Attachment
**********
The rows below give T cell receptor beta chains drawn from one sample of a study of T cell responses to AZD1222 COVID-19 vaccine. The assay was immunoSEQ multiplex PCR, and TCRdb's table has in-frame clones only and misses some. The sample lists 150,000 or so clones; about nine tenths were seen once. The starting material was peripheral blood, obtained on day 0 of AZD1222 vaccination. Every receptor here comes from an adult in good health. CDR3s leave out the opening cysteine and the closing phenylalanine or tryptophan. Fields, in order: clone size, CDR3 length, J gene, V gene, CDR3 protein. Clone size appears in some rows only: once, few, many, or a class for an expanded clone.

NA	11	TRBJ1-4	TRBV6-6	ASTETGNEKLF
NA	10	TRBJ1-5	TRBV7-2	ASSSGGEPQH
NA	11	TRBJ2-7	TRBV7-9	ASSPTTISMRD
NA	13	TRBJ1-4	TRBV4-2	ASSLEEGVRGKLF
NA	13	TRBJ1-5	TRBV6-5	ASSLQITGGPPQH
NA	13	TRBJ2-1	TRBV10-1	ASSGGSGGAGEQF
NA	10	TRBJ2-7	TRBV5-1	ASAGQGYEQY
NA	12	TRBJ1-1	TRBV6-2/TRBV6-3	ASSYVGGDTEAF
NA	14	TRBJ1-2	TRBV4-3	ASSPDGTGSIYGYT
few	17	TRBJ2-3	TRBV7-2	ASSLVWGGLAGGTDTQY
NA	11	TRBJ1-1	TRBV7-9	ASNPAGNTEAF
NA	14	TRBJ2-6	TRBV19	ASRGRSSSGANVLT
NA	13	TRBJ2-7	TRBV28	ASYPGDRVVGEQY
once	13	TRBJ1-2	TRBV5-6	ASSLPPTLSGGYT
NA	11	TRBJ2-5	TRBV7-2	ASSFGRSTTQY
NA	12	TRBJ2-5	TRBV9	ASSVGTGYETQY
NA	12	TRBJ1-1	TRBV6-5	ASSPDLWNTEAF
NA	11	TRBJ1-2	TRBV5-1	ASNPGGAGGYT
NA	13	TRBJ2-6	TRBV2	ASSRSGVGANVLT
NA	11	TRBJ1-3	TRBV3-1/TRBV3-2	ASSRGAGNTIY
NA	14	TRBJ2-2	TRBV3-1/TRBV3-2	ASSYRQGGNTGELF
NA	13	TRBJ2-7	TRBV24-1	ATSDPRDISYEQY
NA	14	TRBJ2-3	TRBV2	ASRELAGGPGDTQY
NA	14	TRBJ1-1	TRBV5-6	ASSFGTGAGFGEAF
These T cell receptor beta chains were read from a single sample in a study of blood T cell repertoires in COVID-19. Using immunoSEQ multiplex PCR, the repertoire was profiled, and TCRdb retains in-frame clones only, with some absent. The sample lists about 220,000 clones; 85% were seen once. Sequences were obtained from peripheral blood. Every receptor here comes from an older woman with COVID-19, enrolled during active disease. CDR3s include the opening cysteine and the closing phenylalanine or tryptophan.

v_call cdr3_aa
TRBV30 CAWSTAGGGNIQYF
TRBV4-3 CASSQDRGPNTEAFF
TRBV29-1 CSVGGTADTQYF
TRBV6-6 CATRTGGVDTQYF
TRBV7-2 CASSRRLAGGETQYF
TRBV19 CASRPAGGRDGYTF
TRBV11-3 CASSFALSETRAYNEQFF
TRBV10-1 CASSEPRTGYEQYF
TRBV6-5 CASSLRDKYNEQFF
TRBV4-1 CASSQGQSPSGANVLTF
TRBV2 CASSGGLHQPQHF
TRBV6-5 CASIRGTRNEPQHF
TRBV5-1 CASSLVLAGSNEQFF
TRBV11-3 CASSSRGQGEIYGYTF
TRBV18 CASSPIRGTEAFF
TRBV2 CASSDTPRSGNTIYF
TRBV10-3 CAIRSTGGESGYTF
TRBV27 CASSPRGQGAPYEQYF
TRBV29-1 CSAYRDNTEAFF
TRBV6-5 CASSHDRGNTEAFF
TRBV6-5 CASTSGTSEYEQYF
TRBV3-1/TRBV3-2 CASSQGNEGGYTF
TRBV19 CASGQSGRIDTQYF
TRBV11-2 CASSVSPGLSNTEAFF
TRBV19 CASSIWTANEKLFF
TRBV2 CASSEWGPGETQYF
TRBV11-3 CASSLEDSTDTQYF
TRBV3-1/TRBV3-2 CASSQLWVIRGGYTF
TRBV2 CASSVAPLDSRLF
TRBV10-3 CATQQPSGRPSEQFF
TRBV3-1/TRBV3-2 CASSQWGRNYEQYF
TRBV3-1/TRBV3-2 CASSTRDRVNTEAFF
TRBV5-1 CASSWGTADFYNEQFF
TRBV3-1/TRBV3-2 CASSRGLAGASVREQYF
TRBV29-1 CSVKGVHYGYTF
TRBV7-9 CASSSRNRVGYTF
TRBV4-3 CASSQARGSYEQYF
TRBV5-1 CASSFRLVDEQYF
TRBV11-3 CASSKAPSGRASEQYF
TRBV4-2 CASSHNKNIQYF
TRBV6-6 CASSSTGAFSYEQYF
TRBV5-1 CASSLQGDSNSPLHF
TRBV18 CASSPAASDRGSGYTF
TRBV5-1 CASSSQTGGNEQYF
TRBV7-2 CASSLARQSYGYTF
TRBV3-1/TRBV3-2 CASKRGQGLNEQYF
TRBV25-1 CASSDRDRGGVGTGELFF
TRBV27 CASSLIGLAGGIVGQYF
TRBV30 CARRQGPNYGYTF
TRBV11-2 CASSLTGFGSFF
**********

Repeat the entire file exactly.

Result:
The rows below give T cell receptor beta chains drawn from one sample of a study of T cell responses to AZD1222 COVID-19 vaccine. The assay was immunoSEQ multiplex PCR, and TCRdb's table has in-frame clones only and misses some. The sample lists 150,000 or so clones; about nine tenths were seen once. The starting material was peripheral blood, obtained on day 0 of AZD1222 vaccination. Every receptor here comes from an adult in good health. CDR3s leave out the opening cysteine and the closing phenylalanine or tryptophan. Fields, in order: clone size, CDR3 length, J gene, V gene, CDR3 protein. Clone size appears in some rows only: once, few, many, or a class for an expanded clone.

NA	11	TRBJ1-4	TRBV6-6	ASTETGNEKLF
NA	10	TRBJ1-5	TRBV7-2	ASSSGGEPQH
NA	11	TRBJ2-7	TRBV7-9	ASSPTTISMRD
NA	13	TRBJ1-4	TRBV4-2	ASSLEEGVRGKLF
NA	13	TRBJ1-5	TRBV6-5	ASSLQITGGPPQH
NA	13	TRBJ2-1	TRBV10-1	ASSGGSGGAGEQF
NA	10	TRBJ2-7	TRBV5-1	ASAGQGYEQY
NA	12	TRBJ1-1	TRBV6-2/TRBV6-3	ASSYVGGDTEAF
NA	14	TRBJ1-2	TRBV4-3	ASSPDGTGSIYGYT
few	17	TRBJ2-3	TRBV7-2	ASSLVWGGLAGGTDTQY
NA	11	TRBJ1-1	TRBV7-9	ASNPAGNTEAF
NA	14	TRBJ2-6	TRBV19	ASRGRSSSGANVLT
NA	13	TRBJ2-7	TRBV28	ASYPGDRVVGEQY
once	13	TRBJ1-2	TRBV5-6	ASSLPPTLSGGYT
NA	11	TRBJ2-5	TRBV7-2	ASSFGRSTTQY
NA	12	TRBJ2-5	TRBV9	ASSVGTGYETQY
NA	12	TRBJ1-1	TRBV6-5	ASSPDLWNTEAF
NA	11	TRBJ1-2	TRBV5-1	ASNPGGAGGYT
NA	13	TRBJ2-6	TRBV2	ASSRSGVGANVLT
NA	11	TRBJ1-3	TRBV3-1/TRBV3-2	ASSRGAGNTIY
NA	14	TRBJ2-2	TRBV3-1/TRBV3-2	ASSYRQGGNTGELF
NA	13	TRBJ2-7	TRBV24-1	ATSDPRDISYEQY
NA	14	TRBJ2-3	TRBV2	ASRELAGGPGDTQY
NA	14	TRBJ1-1	TRBV5-6	ASSFGTGAGFGEAF
These T cell receptor beta chains were read from a single sample in a study of blood T cell repertoires in COVID-19. Using immunoSEQ multiplex PCR, the repertoire was profiled, and TCRdb retains in-frame clones only, with some absent. The sample lists about 220,000 clones; 85% were seen once. Sequences were obtained from peripheral blood. Every receptor here comes from an older woman with COVID-19, enrolled during active disease. CDR3s include the opening cysteine and the closing phenylalanine or tryptophan.

v_call cdr3_aa
TRBV30 CAWSTAGGGNIQYF
TRBV4-3 CASSQDRGPNTEAFF
TRBV29-1 CSVGGTADTQYF
TRBV6-6 CATRTGGVDTQYF
TRBV7-2 CASSRRLAGGETQYF
TRBV19 CASRPAGGRDGYTF
TRBV11-3 CASSFALSETRAYNEQFF
TRBV10-1 CASSEPRTGYEQYF
TRBV6-5 CASSLRDKYNEQFF
TRBV4-1 CASSQGQSPSGANVLTF
TRBV2 CASSGGLHQPQHF
TRBV6-5 CASIRGTRNEPQHF
TRBV5-1 CASSLVLAGSNEQFF
TRBV11-3 CASSSRGQGEIYGYTF
TRBV18 CASSPIRGTEAFF
TRBV2 CASSDTPRSGNTIYF
TRBV10-3 CAIRSTGGESGYTF
TRBV27 CASSPRGQGAPYEQYF
TRBV29-1 CSAYRDNTEAFF
TRBV6-5 CASSHDRGNTEAFF
TRBV6-5 CASTSGTSEYEQYF
TRBV3-1/TRBV3-2 CASSQGNEGGYTF
TRBV19 CASGQSGRIDTQYF
TRBV11-2 CASSVSPGLSNTEAFF
TRBV19 CASSIWTANEKLFF
TRBV2 CASSEWGPGETQYF
TRBV11-3 CASSLEDSTDTQYF
TRBV3-1/TRBV3-2 CASSQLWVIRGGYTF
TRBV2 CASSVAPLDSRLF
TRBV10-3 CATQQPSGRPSEQFF
TRBV3-1/TRBV3-2 CASSQWGRNYEQYF
TRBV3-1/TRBV3-2 CASSTRDRVNTEAFF
TRBV5-1 CASSWGTADFYNEQFF
TRBV3-1/TRBV3-2 CASSRGLAGASVREQYF
TRBV29-1 CSVKGVHYGYTF
TRBV7-9 CASSSRNRVGYTF
TRBV4-3 CASSQARGSYEQYF
TRBV5-1 CASSFRLVDEQYF
TRBV11-3 CASSKAPSGRASEQYF
TRBV4-2 CASSHNKNIQYF
TRBV6-6 CASSSTGAFSYEQYF
TRBV5-1 CASSLQGDSNSPLHF
TRBV18 CASSPAASDRGSGYTF
TRBV5-1 CASSSQTGGNEQYF
TRBV7-2 CASSLARQSYGYTF
TRBV3-1/TRBV3-2 CASKRGQGLNEQYF
TRBV25-1 CASSDRDRGGVGTGELFF
TRBV27 CASSLIGLAGGIVGQYF
TRBV30 CARRQGPNYGYTF
TRBV11-2 CASSLTGFGSFF